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Keeping you in-the-know on environmental, social and governance developments

Ken Pucker is always one to take on issues directly and fearlessly. I tip my hat to him for a recent LinkedIn post with a safe-for-work video from SNL – a satirical commercial for make believe fast fashion company XIEMU (or, a mashup on Temu and SHEIN). Honestly, there isn’t much you can add here – it says about everything there is to say. 

Ken brings home the points about why this parody is so painfully accurate:

  • The separation of production (far way) [sic] from consumption and disposal (out of sight) makes excess consumption “easy”… the average American spends 2.5% of income on fashion, buys 70 items …2% of which are made in the United States.
  • Why? Lower wages (the minimum wage in Bangladesh is now $113/month) and regulatory arbitrage. Said differently, social and environmental laws are typically less strict.
  • Surveys would indicate that this would not work for Gen Z and Millennials given increasing concern about social welfare and environmental stress. A new Deloitte survey claims that 2/3 of Gen Z and Millennials will pay more for sustainable products. Really? Surveys assume all things are equal. They are not. There is a chasm between intention and action and price, brand, fit, and style almost always carry more weight than “sustainability”
  • Why? For one, because consumers cannot tell which green, organic, eco and sustainability fashion claims are real or made up. Is organic cotton really organic? Is BCI [Better Cotton Initiative] cotton really certified? Is the HIGG MSI [Materials Sustainability Index] based on up to date LCAs [life cycle assessments] and geographically accurate? Oh, and who has the time or expertise to read and understand an LCA?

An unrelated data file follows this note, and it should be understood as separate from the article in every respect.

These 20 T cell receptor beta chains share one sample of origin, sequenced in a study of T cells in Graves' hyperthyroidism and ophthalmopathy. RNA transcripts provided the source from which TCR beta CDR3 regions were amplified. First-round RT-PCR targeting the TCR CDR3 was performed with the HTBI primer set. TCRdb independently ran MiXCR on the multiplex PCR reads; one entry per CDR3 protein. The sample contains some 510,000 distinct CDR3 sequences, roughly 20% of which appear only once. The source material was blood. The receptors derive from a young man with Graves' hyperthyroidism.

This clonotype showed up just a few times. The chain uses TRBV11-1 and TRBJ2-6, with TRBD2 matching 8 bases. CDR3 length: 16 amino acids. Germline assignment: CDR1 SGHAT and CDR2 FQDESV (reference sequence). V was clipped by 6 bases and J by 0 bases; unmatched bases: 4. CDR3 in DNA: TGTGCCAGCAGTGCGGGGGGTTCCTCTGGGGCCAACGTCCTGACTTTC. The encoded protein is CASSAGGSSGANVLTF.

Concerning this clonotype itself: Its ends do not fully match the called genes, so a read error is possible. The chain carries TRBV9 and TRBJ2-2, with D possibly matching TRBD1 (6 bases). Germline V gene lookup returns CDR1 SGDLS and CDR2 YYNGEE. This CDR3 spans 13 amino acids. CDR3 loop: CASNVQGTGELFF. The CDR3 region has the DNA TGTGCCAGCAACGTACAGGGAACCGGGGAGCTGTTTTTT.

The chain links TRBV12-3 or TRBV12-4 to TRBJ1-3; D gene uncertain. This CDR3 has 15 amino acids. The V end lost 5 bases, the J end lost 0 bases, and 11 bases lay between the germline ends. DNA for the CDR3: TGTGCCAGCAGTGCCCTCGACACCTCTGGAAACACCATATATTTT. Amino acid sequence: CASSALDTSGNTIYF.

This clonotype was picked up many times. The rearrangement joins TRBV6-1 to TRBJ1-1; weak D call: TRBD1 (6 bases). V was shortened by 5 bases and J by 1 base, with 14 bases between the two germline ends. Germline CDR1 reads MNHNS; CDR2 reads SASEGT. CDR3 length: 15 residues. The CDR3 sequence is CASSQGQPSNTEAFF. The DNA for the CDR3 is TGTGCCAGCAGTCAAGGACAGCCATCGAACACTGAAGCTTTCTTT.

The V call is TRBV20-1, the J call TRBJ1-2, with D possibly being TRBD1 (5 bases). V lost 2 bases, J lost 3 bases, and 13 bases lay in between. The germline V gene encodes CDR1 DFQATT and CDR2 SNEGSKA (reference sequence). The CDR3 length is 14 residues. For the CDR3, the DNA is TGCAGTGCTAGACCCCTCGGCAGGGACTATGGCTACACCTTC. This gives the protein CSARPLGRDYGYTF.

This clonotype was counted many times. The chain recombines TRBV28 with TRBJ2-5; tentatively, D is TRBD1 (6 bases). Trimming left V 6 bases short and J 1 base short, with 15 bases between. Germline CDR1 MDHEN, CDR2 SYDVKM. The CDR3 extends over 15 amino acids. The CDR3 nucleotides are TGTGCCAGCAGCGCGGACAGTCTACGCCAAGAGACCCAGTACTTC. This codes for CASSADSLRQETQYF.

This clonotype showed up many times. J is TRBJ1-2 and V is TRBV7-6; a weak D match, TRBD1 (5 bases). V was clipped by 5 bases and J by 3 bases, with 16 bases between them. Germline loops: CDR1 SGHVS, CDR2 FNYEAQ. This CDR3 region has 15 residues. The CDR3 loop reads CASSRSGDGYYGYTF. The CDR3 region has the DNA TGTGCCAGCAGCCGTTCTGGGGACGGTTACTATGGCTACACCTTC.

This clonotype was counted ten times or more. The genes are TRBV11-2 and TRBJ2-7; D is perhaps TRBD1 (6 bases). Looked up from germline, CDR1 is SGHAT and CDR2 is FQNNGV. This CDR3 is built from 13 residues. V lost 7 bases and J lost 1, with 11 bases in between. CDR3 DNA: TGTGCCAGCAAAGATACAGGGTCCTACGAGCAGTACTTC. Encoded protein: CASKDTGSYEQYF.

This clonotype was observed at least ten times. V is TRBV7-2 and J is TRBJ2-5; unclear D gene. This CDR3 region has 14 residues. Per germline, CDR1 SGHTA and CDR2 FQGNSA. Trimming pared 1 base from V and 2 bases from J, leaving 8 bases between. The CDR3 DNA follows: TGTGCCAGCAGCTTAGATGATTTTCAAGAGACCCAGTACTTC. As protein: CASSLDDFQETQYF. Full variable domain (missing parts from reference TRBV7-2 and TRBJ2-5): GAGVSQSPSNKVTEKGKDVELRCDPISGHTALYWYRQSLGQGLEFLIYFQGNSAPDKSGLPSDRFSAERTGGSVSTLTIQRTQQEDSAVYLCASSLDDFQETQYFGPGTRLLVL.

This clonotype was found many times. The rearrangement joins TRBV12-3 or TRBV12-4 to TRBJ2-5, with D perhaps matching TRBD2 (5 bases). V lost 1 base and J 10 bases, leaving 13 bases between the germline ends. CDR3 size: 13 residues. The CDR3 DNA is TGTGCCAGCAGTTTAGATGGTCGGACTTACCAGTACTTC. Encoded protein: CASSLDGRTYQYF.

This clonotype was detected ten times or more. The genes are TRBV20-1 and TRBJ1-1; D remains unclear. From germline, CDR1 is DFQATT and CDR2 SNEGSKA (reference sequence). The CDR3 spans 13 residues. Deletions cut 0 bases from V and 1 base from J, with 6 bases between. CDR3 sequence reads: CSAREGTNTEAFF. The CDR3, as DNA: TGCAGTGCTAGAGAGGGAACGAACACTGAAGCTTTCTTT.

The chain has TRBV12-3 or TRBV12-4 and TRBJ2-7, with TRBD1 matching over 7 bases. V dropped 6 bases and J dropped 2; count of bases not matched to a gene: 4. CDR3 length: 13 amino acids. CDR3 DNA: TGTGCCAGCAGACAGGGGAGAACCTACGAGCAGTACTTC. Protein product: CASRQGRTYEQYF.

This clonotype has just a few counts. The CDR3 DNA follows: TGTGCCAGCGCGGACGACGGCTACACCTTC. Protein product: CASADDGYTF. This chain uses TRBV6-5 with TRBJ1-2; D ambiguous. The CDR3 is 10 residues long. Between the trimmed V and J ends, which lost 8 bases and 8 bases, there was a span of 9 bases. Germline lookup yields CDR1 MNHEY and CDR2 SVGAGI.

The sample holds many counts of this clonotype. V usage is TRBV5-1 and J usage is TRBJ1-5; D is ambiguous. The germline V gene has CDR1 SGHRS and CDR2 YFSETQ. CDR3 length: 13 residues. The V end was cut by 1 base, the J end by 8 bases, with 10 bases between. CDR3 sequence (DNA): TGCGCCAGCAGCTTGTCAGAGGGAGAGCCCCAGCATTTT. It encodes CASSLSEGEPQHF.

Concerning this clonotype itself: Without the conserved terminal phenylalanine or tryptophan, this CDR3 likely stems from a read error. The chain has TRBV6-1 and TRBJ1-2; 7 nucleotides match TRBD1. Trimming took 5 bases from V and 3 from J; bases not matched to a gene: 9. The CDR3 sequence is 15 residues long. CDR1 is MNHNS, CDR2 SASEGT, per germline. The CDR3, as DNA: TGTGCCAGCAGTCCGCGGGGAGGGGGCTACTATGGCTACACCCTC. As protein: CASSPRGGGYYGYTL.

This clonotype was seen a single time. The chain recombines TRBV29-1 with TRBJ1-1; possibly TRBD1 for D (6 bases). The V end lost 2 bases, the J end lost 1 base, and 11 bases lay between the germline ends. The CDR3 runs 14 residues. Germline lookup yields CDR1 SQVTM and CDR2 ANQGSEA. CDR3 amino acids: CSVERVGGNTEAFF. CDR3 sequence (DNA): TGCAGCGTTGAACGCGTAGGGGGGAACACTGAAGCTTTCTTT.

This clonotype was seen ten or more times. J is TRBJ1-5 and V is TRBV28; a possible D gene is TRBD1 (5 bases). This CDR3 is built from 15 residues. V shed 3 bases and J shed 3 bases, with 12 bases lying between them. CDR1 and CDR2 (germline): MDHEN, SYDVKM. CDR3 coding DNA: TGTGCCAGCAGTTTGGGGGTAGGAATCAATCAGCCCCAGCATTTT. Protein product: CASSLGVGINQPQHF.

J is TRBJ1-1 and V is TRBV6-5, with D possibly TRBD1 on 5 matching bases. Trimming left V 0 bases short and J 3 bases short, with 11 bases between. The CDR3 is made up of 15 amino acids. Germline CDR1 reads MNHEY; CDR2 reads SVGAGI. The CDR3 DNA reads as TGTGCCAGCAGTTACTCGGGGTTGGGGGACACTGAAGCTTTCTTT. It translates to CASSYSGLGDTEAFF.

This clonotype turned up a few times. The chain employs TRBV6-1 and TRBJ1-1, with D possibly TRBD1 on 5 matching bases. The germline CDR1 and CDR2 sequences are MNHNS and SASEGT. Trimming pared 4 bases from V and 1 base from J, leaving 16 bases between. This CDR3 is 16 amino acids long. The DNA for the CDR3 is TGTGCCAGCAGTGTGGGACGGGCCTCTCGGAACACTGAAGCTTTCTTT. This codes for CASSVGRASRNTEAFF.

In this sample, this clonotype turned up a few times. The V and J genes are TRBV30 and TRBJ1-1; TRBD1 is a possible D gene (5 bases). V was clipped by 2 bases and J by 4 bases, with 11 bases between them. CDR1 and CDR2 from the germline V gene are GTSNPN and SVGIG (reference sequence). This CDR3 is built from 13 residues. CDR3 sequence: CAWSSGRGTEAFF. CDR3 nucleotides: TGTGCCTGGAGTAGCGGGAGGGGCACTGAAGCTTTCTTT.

When will consumers honestly care en masse about ESG product attributes? When there is alignment between those ESG attributes and cost, price buyers are willing to pay and other key buying criteria. As long as there is meaningful misalignment across those four elements, ESG will most likely continue to lose. I’ll be blogging on this concept more in the near future and what companies can do to reduce the gaps.

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The Editor

Lawrence Heim has been practicing in the field of ESG management for almost 40 years. He began his career as a legal assistant in the Environmental Practice of Vinson & Elkins working for a partner who is nationally recognized and an adjunct professor of environmental law at the University of Texas Law School. He moved into technical environmental consulting with ENSR Consulting & Engineering at the height of environmental regulatory development, working across a range of disciplines. He was one… View Profile